CASE STUDY: It's not all up to you

It's not all up to you

Advance care plans can greatly reduce the burden on family members when a crucial decision, such as whether or not to prolong a particular treatment, is needed. 

Diane Chaffers is an Advance Care Planning Clinician at Austin Health in Melbourne.  She has helped many individuals and their families work through the advance care planning process. Diane describes the following case to demonstrate how an Advance Care Plan can be tremendously reassuring for families facing important but painful decisions.

June*, aged 70, was having dialysis and was also diabetic. She knew that her health could soon deteriorate significantly, and told Diane that she didn't ever want to go into a residential aged care home. If an aged care home became inevitable, she said she would prefer to stop the dialysis.

"Dialysis patients are in the unique position where they can actually choose to cease treatment, should their symptoms become overwhelming or their quality of life dramatically diminishes," Diane says. A person dependent on kidney dialysis will usually die peacefully within a few days of dialysis being stopped. 

June wanted to write an Advance Care Plan. Diane helped her to explore her beliefs, values and preferences and prepare a written plan. June's husband, James, became her medical enduring power of attorney. 

Diane saw June regularly at the hospital. Over the next five years, June had some strokes, and although she remained living at home, cared for by James, she gradually became wheelchair-bound, her speech began to slur, and her health deteriorated in key ways. 

James had a heart condition and it was becoming harder for him to care for June at home. One day June fell at home and was badly injured. She was admitted to hospital: she was in a lot of pain, which was hard to control. Given her condition, injury and need for nursing care, it became obvious that once the pain settled, she would have to go into a residential aged care home, which she had expressly state she did not want to do. 

"She didn't want to go into an aged care home. Her mental condition started to deteriorate and her mental competency was brought into question. She started to refuse dialysis," Diane recalls. 

James, June's husband, was staying at the hospital with June but his behaviour was worrying the nursing staff. He was fussing around his wife - trying to get her out of bed and into a chair - and the nurses were worried about her safety.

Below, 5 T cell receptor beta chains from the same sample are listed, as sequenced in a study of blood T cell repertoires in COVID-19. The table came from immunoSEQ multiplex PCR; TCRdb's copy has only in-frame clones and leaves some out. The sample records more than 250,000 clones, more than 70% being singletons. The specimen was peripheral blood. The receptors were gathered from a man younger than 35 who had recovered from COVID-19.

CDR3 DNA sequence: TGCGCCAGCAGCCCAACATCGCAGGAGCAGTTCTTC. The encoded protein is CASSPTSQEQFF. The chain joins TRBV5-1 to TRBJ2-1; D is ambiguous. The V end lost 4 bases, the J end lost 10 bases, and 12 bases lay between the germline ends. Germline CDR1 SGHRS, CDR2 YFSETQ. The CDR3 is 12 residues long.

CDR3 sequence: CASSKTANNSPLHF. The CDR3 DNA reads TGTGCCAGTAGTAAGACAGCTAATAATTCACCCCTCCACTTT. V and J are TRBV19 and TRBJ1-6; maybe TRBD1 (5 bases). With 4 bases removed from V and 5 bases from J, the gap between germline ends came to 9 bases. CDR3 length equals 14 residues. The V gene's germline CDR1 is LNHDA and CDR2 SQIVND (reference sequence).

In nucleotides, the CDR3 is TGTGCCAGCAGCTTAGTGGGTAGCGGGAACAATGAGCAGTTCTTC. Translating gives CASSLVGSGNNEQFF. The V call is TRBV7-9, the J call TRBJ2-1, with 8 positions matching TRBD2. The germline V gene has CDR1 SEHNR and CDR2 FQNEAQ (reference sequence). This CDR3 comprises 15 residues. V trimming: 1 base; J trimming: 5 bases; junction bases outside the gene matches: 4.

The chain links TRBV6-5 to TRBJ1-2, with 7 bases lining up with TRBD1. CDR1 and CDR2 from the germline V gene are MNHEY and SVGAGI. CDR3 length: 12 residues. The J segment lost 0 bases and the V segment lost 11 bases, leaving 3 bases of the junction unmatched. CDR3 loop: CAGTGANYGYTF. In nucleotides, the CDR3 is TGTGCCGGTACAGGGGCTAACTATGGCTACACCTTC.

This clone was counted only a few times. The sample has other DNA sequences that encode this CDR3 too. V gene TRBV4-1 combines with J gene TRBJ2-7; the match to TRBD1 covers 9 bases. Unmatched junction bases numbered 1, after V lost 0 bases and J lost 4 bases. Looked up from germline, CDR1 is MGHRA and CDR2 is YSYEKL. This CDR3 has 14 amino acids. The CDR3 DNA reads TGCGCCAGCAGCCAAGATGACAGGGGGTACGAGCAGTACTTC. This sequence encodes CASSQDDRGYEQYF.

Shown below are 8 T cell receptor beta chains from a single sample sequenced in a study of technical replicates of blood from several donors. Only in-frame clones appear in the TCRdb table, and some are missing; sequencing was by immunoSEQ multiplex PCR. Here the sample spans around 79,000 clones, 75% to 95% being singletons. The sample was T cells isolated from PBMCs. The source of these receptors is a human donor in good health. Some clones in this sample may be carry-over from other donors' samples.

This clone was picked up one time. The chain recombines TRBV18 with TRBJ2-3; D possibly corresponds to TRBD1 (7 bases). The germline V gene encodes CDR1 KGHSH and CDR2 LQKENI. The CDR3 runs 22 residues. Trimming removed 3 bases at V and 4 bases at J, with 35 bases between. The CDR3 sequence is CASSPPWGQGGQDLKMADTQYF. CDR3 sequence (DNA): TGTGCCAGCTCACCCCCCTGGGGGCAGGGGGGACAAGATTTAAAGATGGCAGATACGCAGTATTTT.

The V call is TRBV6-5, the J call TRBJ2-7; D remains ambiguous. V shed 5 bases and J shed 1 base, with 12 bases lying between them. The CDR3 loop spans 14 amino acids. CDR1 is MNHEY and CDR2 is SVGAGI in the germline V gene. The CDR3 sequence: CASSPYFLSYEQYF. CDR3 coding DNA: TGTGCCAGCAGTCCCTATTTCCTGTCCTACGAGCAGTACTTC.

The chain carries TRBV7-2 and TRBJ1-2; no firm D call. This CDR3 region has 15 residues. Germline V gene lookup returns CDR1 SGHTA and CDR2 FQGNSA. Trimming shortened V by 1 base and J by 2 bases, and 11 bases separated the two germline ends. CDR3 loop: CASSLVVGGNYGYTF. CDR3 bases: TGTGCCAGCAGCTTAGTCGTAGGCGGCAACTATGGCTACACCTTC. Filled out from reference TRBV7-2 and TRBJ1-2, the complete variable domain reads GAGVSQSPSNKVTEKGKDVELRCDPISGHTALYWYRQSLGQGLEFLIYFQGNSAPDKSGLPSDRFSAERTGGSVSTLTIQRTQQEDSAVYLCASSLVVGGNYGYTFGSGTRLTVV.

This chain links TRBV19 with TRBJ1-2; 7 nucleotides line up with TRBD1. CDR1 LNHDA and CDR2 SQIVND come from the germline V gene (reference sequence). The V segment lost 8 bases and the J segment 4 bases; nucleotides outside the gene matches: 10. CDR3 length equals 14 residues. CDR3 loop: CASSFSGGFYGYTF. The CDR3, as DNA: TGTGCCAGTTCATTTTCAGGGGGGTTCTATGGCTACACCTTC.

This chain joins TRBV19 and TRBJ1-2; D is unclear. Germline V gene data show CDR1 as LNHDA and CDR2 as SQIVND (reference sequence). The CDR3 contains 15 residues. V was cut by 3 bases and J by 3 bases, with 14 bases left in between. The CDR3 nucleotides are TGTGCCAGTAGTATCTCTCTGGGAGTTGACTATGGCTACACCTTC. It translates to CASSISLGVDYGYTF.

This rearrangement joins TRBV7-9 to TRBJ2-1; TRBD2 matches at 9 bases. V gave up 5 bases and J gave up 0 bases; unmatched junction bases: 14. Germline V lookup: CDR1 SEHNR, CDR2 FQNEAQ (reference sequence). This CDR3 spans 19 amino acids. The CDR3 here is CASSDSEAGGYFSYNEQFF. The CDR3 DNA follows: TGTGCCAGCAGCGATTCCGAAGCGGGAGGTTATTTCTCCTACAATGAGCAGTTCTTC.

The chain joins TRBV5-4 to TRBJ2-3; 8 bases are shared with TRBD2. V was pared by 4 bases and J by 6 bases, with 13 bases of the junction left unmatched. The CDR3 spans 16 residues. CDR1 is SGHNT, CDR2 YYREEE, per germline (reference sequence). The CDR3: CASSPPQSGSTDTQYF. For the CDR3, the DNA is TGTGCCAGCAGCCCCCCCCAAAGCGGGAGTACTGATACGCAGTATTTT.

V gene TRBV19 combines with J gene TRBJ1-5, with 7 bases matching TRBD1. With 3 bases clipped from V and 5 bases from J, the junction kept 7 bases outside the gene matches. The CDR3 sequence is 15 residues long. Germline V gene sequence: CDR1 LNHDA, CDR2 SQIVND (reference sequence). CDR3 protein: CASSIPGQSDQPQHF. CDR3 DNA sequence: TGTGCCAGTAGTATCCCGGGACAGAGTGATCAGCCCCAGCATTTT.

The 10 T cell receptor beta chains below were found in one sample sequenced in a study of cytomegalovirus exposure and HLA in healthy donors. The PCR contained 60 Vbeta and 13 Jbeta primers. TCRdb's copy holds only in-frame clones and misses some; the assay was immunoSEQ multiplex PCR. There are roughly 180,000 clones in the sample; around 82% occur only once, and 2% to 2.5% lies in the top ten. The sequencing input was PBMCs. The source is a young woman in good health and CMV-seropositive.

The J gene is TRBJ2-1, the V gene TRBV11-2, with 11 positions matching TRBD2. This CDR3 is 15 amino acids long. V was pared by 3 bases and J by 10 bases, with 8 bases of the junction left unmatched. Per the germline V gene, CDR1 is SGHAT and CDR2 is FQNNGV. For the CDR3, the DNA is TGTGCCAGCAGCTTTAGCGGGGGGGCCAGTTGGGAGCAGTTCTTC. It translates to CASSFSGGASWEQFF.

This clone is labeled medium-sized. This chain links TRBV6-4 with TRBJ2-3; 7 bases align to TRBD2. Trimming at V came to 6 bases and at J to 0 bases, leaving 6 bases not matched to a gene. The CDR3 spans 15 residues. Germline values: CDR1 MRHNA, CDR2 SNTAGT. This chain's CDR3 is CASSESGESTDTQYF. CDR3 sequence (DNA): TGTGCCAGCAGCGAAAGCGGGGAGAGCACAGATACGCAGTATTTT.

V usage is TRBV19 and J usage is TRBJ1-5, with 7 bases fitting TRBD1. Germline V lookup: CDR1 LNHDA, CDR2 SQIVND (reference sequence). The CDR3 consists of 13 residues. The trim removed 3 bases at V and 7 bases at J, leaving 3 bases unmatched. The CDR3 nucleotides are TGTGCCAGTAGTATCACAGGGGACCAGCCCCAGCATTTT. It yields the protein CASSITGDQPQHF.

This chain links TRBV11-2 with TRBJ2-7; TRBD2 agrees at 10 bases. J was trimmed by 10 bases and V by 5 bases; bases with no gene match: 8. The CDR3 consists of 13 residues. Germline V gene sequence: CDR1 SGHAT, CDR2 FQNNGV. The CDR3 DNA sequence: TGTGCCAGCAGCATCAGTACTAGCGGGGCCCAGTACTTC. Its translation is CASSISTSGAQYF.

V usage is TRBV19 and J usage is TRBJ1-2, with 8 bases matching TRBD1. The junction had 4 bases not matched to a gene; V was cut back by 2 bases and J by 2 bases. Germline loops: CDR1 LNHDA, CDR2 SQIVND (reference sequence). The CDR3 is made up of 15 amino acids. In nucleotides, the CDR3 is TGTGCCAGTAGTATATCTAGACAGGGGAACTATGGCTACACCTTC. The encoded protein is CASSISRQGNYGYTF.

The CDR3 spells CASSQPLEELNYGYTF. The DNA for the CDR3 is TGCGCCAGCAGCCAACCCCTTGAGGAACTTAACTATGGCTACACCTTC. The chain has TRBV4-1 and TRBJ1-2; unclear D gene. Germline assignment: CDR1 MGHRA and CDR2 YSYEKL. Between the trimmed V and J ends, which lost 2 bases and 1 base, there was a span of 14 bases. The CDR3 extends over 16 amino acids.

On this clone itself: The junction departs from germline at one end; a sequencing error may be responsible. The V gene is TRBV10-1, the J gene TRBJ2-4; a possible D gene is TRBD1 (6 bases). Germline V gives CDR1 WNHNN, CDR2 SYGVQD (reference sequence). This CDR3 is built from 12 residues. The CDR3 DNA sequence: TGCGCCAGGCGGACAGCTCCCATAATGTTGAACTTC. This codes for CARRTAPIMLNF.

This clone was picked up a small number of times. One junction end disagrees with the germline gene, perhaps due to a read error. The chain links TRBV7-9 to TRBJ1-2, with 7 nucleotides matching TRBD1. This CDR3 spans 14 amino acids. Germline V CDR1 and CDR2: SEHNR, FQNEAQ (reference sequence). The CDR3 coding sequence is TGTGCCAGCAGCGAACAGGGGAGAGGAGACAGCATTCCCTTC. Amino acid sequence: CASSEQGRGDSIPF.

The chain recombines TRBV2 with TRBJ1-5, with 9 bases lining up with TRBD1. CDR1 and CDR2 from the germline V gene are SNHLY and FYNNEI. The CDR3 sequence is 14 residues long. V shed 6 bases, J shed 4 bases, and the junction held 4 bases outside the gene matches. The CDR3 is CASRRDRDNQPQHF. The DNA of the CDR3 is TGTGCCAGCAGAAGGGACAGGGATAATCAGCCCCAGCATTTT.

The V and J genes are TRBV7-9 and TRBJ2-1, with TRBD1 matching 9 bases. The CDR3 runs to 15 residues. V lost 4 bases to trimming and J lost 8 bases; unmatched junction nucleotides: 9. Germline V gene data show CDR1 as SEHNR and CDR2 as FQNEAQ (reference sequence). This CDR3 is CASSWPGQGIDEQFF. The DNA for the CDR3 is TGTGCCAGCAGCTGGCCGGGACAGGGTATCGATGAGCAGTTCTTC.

"I had a good relationship with him, so I felt I was able to call him into a room, sit him down, and ask him, 'What's going through your mind?'" James broke down. He knew that he couldn't take June home that she was refusing dialysis. While he acknowledged to Diane that the decision to cease dialysis needed to be made, he couldn't bring himself to make it. 

"He felt powerless. He couldn't make that decision, even though he had medical enduring power of attorney. He said, 'I've got five adult children, what will they think?' 

"At that point, I said, 'Well, you don't have to make that decision. Your wife did an Advance Care Plan, do you remember?' And he said, 'I remember, but I didn't really pay much attention to it at the time.'

"So I said, 'Okay, how about if I go and make a copy, and let's have a look at it.'" 

James read the Advance Care Plan his wife had written - it told him what he needed to know. Diane made copies for James and June's children and the family met and agreed that June's wishes were clear. The dialysis was stopped and palliative care began. June died three days later. 

Diane says, "It was the Advance Care Plan that really helped the family. They understood that the decision had already been made by her."

An Advance Care Plan can be a tremendous relief, Diane says, taking the weight of a very difficult decision off a grieving family. "It removes that burden of responsibility. That's what we want people to understand. It takes the burden of responsibility of decision-making off the family." 

*Name has been changes. 


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